As we turn the page on a new year, this ‘beginning’ is an impetus for positively influencing our lives in the coming year and beyond. The tradition of making resolutions in a new year dates back to 1890 BC with ancient Babylonians. They made promises to earn the favor of the gods and start the New Year off right. The Babylonians would repeatedly vow to pay off debts and return borrowed equipment.
Fast forward to the millennium where the tradition continues with a vengeance.
Virtually one-half of Americans make New Year’s resolutions each year. Importantly, according to Statistic Brain, people who explicitly make resolutions are 10 times more likely to attain their goals than people who explicitly don’t make resolutions.
Americans who usually make New Year’s Resolutions 41%
Americans who infrequently make New Year’s Resolutions 17%
Americans who absolutely never make New Year’s Resolutions 42%
Americans who resolve to change make resolutions that are:
Self-improvement or education-related 44.3%
Nearly one-half of Americans are persistent with their resolutions beyond 6 months:
Resolutions maintained through the first week 72.6%
Past two weeks 68.4%
Past one month 58.4%
Past six months 44.8%
If our goal is to improve life as we know it, perhaps reflecting inward will help. Dr. Travis Bradberry suggests a potential path to understand ourselves uniquely:
How do people see me differently than I see myself? We interpret our behavior in terms of how we think we come across, whereas everyone else sees the real thing. This perspective can be gained through asking those friends/loved ones/colleagues you respect for their feedback. Try to make certain you ask for feedback that is specific, avoiding broad questions and generalizations. Try “How well did I handle myself in the meeting when everyone disagreed with me?” instead of, “Am I a good boss?” Be accepting of the feedback and incorporate some of the responses you receive.
What did I make better today? That’s another way of saying, “Leave things better than you found them.” This question is a great way to keep yourself grounded and focused on what really matters.
Am I being true to my values? If spending quality time with your family is one of your primary values, but you keep staying late at work, there’s a conflict. What is truly important to you gets accomplished, no matter how busy you are. Reflect on what you value. Keeping yourself accountable to your values will satiate your soul.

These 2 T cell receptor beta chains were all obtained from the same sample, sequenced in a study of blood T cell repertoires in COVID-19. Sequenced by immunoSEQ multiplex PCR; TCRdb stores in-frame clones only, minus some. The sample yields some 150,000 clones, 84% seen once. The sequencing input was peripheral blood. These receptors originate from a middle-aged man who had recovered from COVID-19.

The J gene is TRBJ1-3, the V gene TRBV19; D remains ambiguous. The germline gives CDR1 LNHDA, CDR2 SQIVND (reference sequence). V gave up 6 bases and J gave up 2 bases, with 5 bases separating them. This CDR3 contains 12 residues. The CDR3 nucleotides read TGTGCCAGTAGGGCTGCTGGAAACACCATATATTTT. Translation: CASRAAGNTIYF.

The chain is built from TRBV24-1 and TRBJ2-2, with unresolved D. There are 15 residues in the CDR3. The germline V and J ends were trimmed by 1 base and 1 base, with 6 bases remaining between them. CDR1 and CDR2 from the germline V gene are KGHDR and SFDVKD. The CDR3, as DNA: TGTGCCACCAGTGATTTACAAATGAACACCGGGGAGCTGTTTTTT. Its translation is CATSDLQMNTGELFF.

If I achieved all of my goals, how would I feel? What can I do to feel that way as I work to achieve them? As we work towards our goals, we might envision how great it will feel to actually achieve them. But the road to achieving these goals does not have to be miserable. Find a way to make reaching your dreams fun so you feel happy throughout the process.
What do I need to take the time to learn? There’s always more to learn. Making our growth a priority among other commitments is critical to happiness. Learning a new language, how to ski or skydive, getting a boater’s license, or acquiring the skills necessary to take your career to another place will all make life richer.
In what areas of my life am I settling? Settling is defined as accepting less than we are capable of or deserve. Sometimes we settle in dead-end jobs. Other times it is toxic relationships. Take time to reflect on aspects of your life where your experiences are less than justified.
What do I want my life to be like in five years? While the future be can elusive, having the destination in mind will help you plan your route. Five years is the perfect timeframe: It’s not so far in the future that you can’t imagine yourself there, but it’s not so close that you can’t do anything about it.
What would I do if I wasn’t scared? While fear serves the purpose of protecting us from harm, we should make sure we are not letting it hold us back. Facing fears can elevate our growth and help us work towards improving our lives and living our dreams.
Who has qualities I aspire to develop? If someone you know has qualities that you really admire, spend time with them. It is also a great exercise to think about ways that you can incorporate these qualities into your own repertoire.
What are the most important lessons I’ve learned so far in life? Am I living that lesson? Sometimes life lulls us back into complacency and we’re forced to learn a powerful lesson twice. The trouble with this is that it’s just as much of a rude awakening the second time around. Consider lessons you have learned and make sure you apply knowledge gained through those lessons and do something differently next time.
“Improving your life doesn’t have to be about changing everything…
it’s about making changes that count.”
– Oprah Winfrey